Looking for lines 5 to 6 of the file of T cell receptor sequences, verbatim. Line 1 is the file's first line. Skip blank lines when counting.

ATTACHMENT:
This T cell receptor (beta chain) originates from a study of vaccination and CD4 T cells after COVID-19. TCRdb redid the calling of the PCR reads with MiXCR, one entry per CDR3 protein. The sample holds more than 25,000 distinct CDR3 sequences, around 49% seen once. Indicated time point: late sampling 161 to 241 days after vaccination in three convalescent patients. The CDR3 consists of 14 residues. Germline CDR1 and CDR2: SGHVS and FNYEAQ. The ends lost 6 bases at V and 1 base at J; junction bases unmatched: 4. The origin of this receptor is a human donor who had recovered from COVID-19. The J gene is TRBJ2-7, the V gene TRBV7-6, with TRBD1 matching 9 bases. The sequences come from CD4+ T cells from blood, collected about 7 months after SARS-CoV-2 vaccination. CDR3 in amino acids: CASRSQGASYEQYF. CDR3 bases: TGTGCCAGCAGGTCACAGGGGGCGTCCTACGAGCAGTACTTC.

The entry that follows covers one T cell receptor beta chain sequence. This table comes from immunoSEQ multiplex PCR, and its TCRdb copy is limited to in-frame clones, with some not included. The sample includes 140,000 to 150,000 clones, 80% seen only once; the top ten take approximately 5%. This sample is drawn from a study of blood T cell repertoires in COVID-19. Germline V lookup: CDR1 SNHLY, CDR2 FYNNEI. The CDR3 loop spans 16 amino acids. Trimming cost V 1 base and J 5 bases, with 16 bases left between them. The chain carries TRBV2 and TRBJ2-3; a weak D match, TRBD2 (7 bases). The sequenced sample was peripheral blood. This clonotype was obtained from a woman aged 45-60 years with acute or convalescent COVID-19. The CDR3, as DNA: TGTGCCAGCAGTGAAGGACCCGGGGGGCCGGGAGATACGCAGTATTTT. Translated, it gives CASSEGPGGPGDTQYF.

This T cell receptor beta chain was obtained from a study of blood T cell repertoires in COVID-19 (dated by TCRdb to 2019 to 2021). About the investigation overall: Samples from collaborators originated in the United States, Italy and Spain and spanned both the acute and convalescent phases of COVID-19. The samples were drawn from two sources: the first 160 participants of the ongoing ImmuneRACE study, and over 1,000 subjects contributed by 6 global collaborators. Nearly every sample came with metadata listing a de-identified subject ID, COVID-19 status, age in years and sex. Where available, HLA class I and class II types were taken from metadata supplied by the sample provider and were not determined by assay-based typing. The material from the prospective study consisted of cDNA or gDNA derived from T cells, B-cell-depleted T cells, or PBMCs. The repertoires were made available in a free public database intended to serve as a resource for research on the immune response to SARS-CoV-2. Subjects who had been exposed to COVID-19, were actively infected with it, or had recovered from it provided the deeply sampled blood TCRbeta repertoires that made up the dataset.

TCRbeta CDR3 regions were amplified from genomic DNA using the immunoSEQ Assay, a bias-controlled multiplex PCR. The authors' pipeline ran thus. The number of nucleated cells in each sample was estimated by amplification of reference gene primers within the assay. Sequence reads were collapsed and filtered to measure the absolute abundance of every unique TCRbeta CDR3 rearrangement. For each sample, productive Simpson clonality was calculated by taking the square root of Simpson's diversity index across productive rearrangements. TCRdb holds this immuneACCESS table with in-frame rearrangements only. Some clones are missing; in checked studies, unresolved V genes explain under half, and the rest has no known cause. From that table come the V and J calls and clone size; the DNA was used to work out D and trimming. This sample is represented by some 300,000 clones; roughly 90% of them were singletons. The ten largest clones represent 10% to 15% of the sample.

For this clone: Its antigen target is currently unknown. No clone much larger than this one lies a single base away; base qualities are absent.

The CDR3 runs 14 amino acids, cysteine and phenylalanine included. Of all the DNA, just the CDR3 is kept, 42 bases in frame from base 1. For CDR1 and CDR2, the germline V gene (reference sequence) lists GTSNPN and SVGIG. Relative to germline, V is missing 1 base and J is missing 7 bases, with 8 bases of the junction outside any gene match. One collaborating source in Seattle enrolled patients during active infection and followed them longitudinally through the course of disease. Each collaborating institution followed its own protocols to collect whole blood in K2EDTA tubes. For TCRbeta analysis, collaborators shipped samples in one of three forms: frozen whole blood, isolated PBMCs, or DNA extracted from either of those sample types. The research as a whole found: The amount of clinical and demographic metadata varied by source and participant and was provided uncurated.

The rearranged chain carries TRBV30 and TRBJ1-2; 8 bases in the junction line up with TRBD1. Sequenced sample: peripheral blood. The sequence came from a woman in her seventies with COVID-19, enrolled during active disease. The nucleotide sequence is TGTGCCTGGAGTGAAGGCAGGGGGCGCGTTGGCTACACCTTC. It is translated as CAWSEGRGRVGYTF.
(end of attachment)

For this clone: Its antigen target is currently unknown. No clone much larger than this one lies a single base away; base qualities are absent.

The CDR3 runs 14 amino acids, cysteine and phenylalanine included. Of all the DNA, just the CDR3 is kept, 42 bases in frame from base 1. For CDR1 and CDR2, the germline V gene (reference sequence) lists GTSNPN and SVGIG. Relative to germline, V is missing 1 base and J is missing 7 bases, with 8 bases of the junction outside any gene match. One collaborating source in Seattle enrolled patients during active infection and followed them longitudinally through the course of disease. Each collaborating institution followed its own protocols to collect whole blood in K2EDTA tubes. For TCRbeta analysis, collaborators shipped samples in one of three forms: frozen whole blood, isolated PBMCs, or DNA extracted from either of those sample types. The research as a whole found: The amount of clinical and demographic metadata varied by source and participant and was provided uncurated.